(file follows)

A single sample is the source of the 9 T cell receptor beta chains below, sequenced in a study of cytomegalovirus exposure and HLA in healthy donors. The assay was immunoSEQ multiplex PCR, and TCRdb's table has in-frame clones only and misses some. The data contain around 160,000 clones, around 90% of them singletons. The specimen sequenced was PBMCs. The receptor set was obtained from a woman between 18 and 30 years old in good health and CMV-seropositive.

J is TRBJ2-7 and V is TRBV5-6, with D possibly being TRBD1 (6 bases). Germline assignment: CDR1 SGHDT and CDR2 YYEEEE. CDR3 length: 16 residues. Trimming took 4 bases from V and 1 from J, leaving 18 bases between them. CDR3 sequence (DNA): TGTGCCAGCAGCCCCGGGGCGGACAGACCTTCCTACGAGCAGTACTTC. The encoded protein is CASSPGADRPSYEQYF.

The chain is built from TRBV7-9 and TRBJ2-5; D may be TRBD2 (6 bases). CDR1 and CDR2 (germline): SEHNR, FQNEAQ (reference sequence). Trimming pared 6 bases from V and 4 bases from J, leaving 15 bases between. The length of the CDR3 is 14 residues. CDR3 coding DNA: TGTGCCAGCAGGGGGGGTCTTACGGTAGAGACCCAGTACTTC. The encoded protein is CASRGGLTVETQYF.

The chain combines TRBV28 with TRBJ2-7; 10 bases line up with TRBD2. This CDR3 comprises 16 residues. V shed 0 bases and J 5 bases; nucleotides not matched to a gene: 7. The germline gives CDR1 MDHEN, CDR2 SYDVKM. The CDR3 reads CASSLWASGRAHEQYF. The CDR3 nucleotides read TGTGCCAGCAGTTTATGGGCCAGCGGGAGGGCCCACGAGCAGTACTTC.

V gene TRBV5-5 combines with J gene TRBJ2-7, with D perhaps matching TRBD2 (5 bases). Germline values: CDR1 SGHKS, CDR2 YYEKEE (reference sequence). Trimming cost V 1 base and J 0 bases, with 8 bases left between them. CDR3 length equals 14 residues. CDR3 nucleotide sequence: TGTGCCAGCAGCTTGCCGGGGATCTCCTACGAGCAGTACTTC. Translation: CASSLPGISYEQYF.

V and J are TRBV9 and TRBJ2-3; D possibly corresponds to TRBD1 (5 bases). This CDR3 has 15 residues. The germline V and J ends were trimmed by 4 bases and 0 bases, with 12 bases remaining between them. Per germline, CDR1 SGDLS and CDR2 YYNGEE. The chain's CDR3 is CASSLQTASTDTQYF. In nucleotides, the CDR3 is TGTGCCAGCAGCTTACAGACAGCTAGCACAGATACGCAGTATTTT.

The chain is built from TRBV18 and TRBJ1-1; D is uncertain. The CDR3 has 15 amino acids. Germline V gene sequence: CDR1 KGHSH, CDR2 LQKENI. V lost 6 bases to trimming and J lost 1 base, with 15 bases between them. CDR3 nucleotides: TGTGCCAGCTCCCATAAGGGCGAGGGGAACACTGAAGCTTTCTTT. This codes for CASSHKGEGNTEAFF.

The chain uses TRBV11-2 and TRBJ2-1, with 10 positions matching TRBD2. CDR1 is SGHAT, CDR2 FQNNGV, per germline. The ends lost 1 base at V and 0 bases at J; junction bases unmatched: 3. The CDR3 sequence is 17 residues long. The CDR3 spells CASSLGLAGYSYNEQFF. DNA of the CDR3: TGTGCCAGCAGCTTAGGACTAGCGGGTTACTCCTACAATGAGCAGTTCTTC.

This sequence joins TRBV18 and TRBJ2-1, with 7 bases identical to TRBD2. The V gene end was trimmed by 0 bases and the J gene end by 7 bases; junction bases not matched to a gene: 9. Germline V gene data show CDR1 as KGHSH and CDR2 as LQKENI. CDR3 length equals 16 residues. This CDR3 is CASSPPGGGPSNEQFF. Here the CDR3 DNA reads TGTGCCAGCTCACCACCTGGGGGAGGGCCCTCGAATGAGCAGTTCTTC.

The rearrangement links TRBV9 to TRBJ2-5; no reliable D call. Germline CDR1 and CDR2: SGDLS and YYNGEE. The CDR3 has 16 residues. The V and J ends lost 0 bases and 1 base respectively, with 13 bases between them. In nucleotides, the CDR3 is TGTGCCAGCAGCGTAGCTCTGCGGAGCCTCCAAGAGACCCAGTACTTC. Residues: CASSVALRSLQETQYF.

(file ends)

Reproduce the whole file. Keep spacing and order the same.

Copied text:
A single sample is the source of the 9 T cell receptor beta chains below, sequenced in a study of cytomegalovirus exposure and HLA in healthy donors. The assay was immunoSEQ multiplex PCR, and TCRdb's table has in-frame clones only and misses some. The data contain around 160,000 clones, around 90% of them singletons. The specimen sequenced was PBMCs. The receptor set was obtained from a woman between 18 and 30 years old in good health and CMV-seropositive.

J is TRBJ2-7 and V is TRBV5-6, with D possibly being TRBD1 (6 bases). Germline assignment: CDR1 SGHDT and CDR2 YYEEEE. CDR3 length: 16 residues. Trimming took 4 bases from V and 1 from J, leaving 18 bases between them. CDR3 sequence (DNA): TGTGCCAGCAGCCCCGGGGCGGACAGACCTTCCTACGAGCAGTACTTC. The encoded protein is CASSPGADRPSYEQYF.

The chain is built from TRBV7-9 and TRBJ2-5; D may be TRBD2 (6 bases). CDR1 and CDR2 (germline): SEHNR, FQNEAQ (reference sequence). Trimming pared 6 bases from V and 4 bases from J, leaving 15 bases between. The length of the CDR3 is 14 residues. CDR3 coding DNA: TGTGCCAGCAGGGGGGGTCTTACGGTAGAGACCCAGTACTTC. The encoded protein is CASRGGLTVETQYF.

The chain combines TRBV28 with TRBJ2-7; 10 bases line up with TRBD2. This CDR3 comprises 16 residues. V shed 0 bases and J 5 bases; nucleotides not matched to a gene: 7. The germline gives CDR1 MDHEN, CDR2 SYDVKM. The CDR3 reads CASSLWASGRAHEQYF. The CDR3 nucleotides read TGTGCCAGCAGTTTATGGGCCAGCGGGAGGGCCCACGAGCAGTACTTC.

V gene TRBV5-5 combines with J gene TRBJ2-7, with D perhaps matching TRBD2 (5 bases). Germline values: CDR1 SGHKS, CDR2 YYEKEE (reference sequence). Trimming cost V 1 base and J 0 bases, with 8 bases left between them. CDR3 length equals 14 residues. CDR3 nucleotide sequence: TGTGCCAGCAGCTTGCCGGGGATCTCCTACGAGCAGTACTTC. Translation: CASSLPGISYEQYF.

V and J are TRBV9 and TRBJ2-3; D possibly corresponds to TRBD1 (5 bases). This CDR3 has 15 residues. The germline V and J ends were trimmed by 4 bases and 0 bases, with 12 bases remaining between them. Per germline, CDR1 SGDLS and CDR2 YYNGEE. The chain's CDR3 is CASSLQTASTDTQYF. In nucleotides, the CDR3 is TGTGCCAGCAGCTTACAGACAGCTAGCACAGATACGCAGTATTTT.

The chain is built from TRBV18 and TRBJ1-1; D is uncertain. The CDR3 has 15 amino acids. Germline V gene sequence: CDR1 KGHSH, CDR2 LQKENI. V lost 6 bases to trimming and J lost 1 base, with 15 bases between them. CDR3 nucleotides: TGTGCCAGCTCCCATAAGGGCGAGGGGAACACTGAAGCTTTCTTT. This codes for CASSHKGEGNTEAFF.

The chain uses TRBV11-2 and TRBJ2-1, with 10 positions matching TRBD2. CDR1 is SGHAT, CDR2 FQNNGV, per germline. The ends lost 1 base at V and 0 bases at J; junction bases unmatched: 3. The CDR3 sequence is 17 residues long. The CDR3 spells CASSLGLAGYSYNEQFF. DNA of the CDR3: TGTGCCAGCAGCTTAGGACTAGCGGGTTACTCCTACAATGAGCAGTTCTTC.

This sequence joins TRBV18 and TRBJ2-1, with 7 bases identical to TRBD2. The V gene end was trimmed by 0 bases and the J gene end by 7 bases; junction bases not matched to a gene: 9. Germline V gene data show CDR1 as KGHSH and CDR2 as LQKENI. CDR3 length equals 16 residues. This CDR3 is CASSPPGGGPSNEQFF. Here the CDR3 DNA reads TGTGCCAGCTCACCACCTGGGGGAGGGCCCTCGAATGAGCAGTTCTTC.

The rearrangement links TRBV9 to TRBJ2-5; no reliable D call. Germline CDR1 and CDR2: SGDLS and YYNGEE. The CDR3 has 16 residues. The V and J ends lost 0 bases and 1 base respectively, with 13 bases between them. In nucleotides, the CDR3 is TGTGCCAGCAGCGTAGCTCTGCGGAGCCTCCAAGAGACCCAGTACTTC. Residues: CASSVALRSLQETQYF.